In International Relations we often assume that states that acquire more military might are by the same token giving themselves greater international freedom of action. But this may or may not be so, depending on the institutional context within which militarization takes place. This paper argues, contrary to the conventional wisdom, that gradual Japanese remilitarization is not a sign of renewed international assertiveness but rather of increasing acceptance of the country's long-term destiny as a subordinate state within the American military system. Conversely, the occasional (and consistently unsuccessful) bouts of Japanese international assertiveness have generally taken the form of attempts to reduce its defense burden, not to increase it. This paper will show the paradoxical nature of Japanese remilitarization as a function of its increasing acceptance of Japan's long-term subordination, starting with the birth of the Yoshida Doctrine and going up to Japanese Ballistic Missile Defense research and the Futenma issue.

Regional Leadership, China’s Rise, and the Coming Asian Order
Alexander Vuving, Asia Pacific Center for Security Studies, USA

After the demise of global bipolarity in the late 1980s, a strategic ambiguity loomed large in the East Asian region. The regional order has been in flux. This paper asks what will likely be the defining feature of the Asian geopolitical landscape in the coming decades. It argues that the central question that defines the emerging Asian order is the question of regional leadership, which involves not only hard power but also soft power. Given a steady shift in the regional balance of hard and soft power, most notably caused by the rise of China, the current configuration of “strategic ambiguity” is transitional. However, the next Asian order will unlikely be hegemony or multipolarity. The paper then assesses the prospects of four other scenarios, including U.S.-China bipolarity (a New Cold War), Chinese “soft primacy,” U.S.-China condominium (G-2), and an unprecedented structure of “shared leadership” among the major actors. The paper will outline the conditions of existence for such a shared leadership. It concludes by suggesting some possible avenues for establishing “shared leadership,” which is the least conflict-prone among the above scenarios.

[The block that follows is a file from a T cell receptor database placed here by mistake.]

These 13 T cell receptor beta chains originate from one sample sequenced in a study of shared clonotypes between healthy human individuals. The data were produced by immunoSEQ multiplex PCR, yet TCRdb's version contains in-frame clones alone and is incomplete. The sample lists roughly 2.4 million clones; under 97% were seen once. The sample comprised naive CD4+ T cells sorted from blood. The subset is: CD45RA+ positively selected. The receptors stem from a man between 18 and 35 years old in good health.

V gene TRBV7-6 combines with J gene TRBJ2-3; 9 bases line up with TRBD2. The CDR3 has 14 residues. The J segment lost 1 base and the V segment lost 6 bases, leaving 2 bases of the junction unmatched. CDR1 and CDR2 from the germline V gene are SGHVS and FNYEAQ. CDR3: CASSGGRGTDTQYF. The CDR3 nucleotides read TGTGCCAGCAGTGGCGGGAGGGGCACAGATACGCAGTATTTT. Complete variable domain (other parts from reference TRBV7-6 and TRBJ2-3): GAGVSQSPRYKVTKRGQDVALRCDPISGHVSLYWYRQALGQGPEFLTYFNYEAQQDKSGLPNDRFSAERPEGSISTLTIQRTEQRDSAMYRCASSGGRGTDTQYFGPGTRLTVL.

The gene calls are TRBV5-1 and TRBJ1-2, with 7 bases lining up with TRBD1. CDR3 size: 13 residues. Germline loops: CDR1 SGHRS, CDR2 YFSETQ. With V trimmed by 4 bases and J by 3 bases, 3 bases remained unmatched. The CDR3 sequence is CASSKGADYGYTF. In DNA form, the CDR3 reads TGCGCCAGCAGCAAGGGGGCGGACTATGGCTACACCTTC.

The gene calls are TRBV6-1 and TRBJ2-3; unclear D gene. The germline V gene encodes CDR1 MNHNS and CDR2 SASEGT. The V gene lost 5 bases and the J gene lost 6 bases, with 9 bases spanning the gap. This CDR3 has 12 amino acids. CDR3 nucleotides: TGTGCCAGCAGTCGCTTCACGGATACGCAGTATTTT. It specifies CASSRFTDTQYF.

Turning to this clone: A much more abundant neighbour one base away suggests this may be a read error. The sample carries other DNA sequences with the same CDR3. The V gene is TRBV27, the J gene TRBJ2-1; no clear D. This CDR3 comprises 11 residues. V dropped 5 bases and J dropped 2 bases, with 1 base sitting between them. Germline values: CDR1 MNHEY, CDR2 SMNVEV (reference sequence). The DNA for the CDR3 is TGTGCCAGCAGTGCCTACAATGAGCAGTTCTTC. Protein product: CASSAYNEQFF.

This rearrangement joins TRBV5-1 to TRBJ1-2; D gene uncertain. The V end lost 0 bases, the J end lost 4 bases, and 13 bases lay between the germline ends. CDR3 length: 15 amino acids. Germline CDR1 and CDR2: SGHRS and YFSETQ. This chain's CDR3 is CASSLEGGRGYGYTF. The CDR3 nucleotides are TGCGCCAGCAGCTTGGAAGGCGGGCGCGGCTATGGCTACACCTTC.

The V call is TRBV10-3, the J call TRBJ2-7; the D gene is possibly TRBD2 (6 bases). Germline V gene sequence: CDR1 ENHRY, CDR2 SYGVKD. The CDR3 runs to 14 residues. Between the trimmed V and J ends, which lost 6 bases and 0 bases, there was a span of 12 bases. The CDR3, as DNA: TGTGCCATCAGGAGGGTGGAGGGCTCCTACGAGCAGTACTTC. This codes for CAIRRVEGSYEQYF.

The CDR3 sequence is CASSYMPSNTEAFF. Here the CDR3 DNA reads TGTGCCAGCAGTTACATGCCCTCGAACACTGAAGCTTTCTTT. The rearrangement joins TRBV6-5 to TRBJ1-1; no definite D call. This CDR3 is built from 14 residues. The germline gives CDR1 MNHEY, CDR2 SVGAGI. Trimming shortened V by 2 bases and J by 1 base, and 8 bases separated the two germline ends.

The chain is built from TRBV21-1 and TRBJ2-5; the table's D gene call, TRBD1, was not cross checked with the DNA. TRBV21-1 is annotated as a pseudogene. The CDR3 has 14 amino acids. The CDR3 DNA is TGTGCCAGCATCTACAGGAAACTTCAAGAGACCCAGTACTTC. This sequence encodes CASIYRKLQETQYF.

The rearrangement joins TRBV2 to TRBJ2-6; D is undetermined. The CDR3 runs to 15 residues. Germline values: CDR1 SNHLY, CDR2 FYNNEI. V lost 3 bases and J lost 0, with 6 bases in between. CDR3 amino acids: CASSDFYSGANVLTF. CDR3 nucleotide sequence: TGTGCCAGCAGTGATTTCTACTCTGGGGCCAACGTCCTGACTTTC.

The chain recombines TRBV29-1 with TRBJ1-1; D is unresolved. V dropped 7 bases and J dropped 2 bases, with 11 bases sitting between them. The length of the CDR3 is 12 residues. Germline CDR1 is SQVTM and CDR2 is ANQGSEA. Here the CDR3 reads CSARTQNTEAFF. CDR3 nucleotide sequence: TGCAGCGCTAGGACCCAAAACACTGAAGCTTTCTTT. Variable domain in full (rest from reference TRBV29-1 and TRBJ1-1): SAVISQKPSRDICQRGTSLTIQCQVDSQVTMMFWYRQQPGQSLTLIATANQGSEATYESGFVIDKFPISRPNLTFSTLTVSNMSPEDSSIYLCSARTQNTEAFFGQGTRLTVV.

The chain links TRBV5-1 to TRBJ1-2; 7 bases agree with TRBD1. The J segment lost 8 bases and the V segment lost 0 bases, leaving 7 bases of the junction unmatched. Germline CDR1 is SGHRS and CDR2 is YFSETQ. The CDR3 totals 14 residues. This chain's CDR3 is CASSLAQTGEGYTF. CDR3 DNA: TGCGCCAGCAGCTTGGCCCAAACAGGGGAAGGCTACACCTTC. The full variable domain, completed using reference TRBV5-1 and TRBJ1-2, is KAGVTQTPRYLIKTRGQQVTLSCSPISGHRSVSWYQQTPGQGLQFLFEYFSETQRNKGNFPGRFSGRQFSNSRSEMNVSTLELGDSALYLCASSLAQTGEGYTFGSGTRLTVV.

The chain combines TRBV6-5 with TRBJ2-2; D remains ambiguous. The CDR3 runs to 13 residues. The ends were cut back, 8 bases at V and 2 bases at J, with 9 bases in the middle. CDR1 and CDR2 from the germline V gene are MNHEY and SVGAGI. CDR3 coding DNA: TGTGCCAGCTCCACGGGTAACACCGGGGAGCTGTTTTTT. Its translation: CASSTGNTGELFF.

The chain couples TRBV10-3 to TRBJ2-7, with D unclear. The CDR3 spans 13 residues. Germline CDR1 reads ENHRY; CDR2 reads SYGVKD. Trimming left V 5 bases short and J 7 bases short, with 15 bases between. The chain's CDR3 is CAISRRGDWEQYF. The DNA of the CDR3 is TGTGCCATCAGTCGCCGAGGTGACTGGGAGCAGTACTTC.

Russia in the Asia-Pacific: Between Diplomatic Rise and Socio-economic Decline
Rouben Azizian, Asia Pacific Center for Security Studies, USA

The paper examines the evolving role of Russia in the Asia-Pacific and its importance for Russia’s overall national security strategy. Holding steadfast in the West, ensuring a secure southern border and moving toward opportunities in the East have become a pronounced foreign policy aspiration of Russia. The success of the formula depends however on how well the different foreign policy objectives are supported by adequate external diplomacy and successful internal socio-economic development. In the Asia-Pacific, while Russia’s diplomatic activity, especially energy diplomacy, has been gaining more prominence, Russia’s Far East (RFE) continues to lose population and experience economic decline. This raises a number of questions. To what extent is Russia prepared to cooperate with its neighbors in the East? How competitive or complementary is Russia's Far East with the economies of the dynamically developing countries of Asia? The paper will attempt to answer these questions. It will conclude with a discussion of the Vladivostok APEC Summit in 2012 that could either help close the gap between Russia’s regional diplomatic ambition and regional economic integration or make it even wider.